NO, this car in no way looks like a flower car. California didn’t use flower cars anyway, they were an East Coast vehicle.

      None of the coach companies in 1974 used the Eldorado chassis to build a flower car.

      This is a custom built car from who know who but it definatley is not a funeral car.

  4. boxdin

    Is it a flower car or a pickup conversion?

    • macvaugh

      Flower cars don’t normally have a tailgate, which is suggested as being present on this car. They are also customarily steel or aluminum diamond plate to withstand the metal stands for flower arrangements. This is fiberglass lined.

  5. GP Member

    Nice car, I like it. They did a really nice job. White color looks great.

  6. jw454

    Kudos to the seller if he’s the one that removed the truck horns and cowboy light from the roof in the “before” photos.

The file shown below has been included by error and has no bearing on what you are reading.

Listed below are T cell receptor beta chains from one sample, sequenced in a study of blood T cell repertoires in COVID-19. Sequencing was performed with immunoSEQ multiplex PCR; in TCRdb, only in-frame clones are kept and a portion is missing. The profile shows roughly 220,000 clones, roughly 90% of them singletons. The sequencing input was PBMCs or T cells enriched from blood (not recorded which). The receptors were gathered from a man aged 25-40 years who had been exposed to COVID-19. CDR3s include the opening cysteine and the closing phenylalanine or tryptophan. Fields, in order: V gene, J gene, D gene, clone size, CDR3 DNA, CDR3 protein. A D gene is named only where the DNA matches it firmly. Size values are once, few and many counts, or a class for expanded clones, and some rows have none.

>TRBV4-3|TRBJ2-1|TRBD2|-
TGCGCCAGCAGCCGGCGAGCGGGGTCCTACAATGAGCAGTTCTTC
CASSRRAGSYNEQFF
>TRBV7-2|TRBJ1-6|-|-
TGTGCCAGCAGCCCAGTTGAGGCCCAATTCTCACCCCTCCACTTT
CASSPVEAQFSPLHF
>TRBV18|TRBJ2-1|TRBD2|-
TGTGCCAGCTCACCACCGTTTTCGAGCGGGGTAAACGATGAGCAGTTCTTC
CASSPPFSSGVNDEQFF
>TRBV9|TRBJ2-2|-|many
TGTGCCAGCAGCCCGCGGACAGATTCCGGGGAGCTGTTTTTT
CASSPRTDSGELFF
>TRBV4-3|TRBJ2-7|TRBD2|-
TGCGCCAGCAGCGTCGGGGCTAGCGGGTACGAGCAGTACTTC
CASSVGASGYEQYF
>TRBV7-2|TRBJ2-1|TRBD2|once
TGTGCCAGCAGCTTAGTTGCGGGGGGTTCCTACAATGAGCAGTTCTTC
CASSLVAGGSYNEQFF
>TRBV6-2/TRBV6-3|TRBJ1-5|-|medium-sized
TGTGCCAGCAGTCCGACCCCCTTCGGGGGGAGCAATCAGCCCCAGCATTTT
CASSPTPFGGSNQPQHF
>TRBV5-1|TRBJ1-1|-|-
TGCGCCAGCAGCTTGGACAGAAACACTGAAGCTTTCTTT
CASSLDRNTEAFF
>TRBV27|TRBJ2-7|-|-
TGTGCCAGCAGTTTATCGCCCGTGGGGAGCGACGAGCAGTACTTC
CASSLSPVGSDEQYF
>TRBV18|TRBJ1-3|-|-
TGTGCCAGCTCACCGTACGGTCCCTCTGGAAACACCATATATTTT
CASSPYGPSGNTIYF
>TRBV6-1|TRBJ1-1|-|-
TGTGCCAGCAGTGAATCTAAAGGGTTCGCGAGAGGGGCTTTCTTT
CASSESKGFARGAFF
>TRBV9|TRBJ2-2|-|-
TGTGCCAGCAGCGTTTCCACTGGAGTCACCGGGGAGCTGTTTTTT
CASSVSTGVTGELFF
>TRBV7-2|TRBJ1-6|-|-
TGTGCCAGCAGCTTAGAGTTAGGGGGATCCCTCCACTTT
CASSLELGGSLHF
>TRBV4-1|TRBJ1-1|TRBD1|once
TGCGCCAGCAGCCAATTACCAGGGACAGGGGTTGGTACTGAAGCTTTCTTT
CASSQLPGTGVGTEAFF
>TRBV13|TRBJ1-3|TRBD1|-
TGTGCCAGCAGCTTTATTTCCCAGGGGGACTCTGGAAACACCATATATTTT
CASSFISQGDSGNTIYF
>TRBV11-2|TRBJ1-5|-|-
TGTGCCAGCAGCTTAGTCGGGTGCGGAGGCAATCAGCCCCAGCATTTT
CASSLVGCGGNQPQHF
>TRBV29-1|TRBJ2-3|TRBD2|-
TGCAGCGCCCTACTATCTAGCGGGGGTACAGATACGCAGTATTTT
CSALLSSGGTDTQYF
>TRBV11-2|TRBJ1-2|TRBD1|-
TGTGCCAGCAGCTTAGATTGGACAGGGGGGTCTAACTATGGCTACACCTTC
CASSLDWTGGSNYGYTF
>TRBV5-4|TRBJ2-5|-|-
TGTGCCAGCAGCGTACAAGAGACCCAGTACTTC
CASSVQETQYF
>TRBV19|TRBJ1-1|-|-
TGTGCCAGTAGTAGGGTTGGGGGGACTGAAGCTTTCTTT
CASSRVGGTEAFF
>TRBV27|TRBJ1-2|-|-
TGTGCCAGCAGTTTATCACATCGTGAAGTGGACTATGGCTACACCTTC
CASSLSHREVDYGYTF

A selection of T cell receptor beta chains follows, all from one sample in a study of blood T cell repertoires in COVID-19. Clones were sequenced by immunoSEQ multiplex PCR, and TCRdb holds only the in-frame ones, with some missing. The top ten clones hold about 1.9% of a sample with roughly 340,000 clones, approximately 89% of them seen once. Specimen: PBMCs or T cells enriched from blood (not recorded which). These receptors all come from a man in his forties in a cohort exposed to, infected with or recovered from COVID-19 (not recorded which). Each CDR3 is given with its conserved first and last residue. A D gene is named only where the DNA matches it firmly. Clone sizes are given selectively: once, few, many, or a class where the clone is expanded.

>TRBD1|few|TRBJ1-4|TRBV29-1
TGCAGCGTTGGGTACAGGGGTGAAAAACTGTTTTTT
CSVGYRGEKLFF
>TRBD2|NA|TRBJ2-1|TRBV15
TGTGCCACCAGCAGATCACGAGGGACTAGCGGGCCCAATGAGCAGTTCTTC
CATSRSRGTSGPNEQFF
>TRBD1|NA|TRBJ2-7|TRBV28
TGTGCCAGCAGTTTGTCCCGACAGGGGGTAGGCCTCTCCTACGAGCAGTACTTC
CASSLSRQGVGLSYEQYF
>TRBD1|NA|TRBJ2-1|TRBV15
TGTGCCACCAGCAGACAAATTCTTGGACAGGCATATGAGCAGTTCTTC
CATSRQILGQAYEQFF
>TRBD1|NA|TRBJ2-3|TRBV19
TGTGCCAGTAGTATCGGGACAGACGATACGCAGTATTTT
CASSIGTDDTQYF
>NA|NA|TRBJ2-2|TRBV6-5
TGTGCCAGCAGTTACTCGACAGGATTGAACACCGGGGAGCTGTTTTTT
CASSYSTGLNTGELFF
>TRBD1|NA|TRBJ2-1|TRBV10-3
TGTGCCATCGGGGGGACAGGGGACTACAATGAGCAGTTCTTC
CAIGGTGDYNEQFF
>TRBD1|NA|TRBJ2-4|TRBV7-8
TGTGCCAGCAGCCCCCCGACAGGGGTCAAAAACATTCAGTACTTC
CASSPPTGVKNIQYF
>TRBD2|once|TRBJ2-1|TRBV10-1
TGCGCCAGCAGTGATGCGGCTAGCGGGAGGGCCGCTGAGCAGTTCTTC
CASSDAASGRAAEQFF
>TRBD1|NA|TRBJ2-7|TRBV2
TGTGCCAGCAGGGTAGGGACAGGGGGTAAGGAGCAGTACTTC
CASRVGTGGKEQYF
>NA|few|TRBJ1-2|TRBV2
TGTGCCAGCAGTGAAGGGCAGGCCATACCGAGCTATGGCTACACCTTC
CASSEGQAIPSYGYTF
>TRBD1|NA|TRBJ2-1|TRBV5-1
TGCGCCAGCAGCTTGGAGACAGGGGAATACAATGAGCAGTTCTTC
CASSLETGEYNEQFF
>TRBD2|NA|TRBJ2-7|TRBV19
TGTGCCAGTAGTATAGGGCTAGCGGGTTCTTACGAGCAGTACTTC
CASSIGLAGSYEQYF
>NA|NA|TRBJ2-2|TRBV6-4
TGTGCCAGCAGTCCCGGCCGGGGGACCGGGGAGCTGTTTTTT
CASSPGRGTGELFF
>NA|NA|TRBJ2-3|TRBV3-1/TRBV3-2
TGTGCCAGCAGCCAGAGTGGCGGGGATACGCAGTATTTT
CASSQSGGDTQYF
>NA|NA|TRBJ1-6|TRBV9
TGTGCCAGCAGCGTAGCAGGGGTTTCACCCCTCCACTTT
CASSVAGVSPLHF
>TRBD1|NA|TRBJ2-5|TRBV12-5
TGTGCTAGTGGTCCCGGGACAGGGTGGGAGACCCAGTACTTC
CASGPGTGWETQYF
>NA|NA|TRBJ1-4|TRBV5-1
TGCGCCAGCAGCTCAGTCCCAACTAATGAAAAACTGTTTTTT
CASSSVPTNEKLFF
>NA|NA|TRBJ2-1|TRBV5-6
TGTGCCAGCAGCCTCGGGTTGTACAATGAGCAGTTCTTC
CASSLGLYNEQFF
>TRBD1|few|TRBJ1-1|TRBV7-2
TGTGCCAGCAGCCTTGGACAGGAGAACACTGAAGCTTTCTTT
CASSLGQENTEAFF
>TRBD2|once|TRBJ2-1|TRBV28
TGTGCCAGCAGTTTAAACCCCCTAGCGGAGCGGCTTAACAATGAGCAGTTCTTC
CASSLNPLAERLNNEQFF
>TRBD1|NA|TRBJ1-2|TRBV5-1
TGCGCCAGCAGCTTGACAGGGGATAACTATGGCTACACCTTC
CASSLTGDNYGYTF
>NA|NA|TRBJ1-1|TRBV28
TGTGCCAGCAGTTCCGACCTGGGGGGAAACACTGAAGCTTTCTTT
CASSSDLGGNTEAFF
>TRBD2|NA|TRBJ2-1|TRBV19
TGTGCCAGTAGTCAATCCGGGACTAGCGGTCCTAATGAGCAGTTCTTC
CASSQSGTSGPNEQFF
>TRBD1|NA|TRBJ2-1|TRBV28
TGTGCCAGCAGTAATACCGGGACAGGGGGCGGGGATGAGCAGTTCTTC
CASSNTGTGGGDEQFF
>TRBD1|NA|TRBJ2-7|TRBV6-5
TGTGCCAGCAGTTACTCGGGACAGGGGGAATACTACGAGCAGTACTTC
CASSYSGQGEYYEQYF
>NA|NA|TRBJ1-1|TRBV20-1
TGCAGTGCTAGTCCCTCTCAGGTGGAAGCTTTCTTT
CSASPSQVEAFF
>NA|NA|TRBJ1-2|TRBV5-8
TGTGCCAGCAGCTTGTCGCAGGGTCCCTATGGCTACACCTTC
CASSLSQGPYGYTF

• Jim Z Member

      Yep. Had to.
      Shoulda seen all the junk under the hood, too!

  7. whippeteer

    Not a flower car, it’s a conversion.

    • RS

      That back window looks like they ordered it from JC Whitney. It ruins the car.

  8. Rock On

    The quality of people’s driving abilities and manners on the roads have dropped so much in recent years that I may have been tempted to keep the extra horns on the roof!

  9. Nova Scotian

    I’d use it to haul my ATV. Way better than climbing the ramps on a pickup truck….and safer!

  10. John Member

    Great cars, the 69-70’s, had a 69 S.D.V, got 20 MPG going south on pre finished I-75 back then, no speed limit, 6 people in vehicle, no problems W/car, traded for a 74 which was a rustbucket but gave great service

  11. Stu

    Maybe if you throw in a new or a good used casket.

  12. KevinW

    Back in the early seventies there was a Cadillac dealership in New Orleans that sold El Camino and station wagon conversions. I wonder if this was made by the same company that did this one.

  13. Steven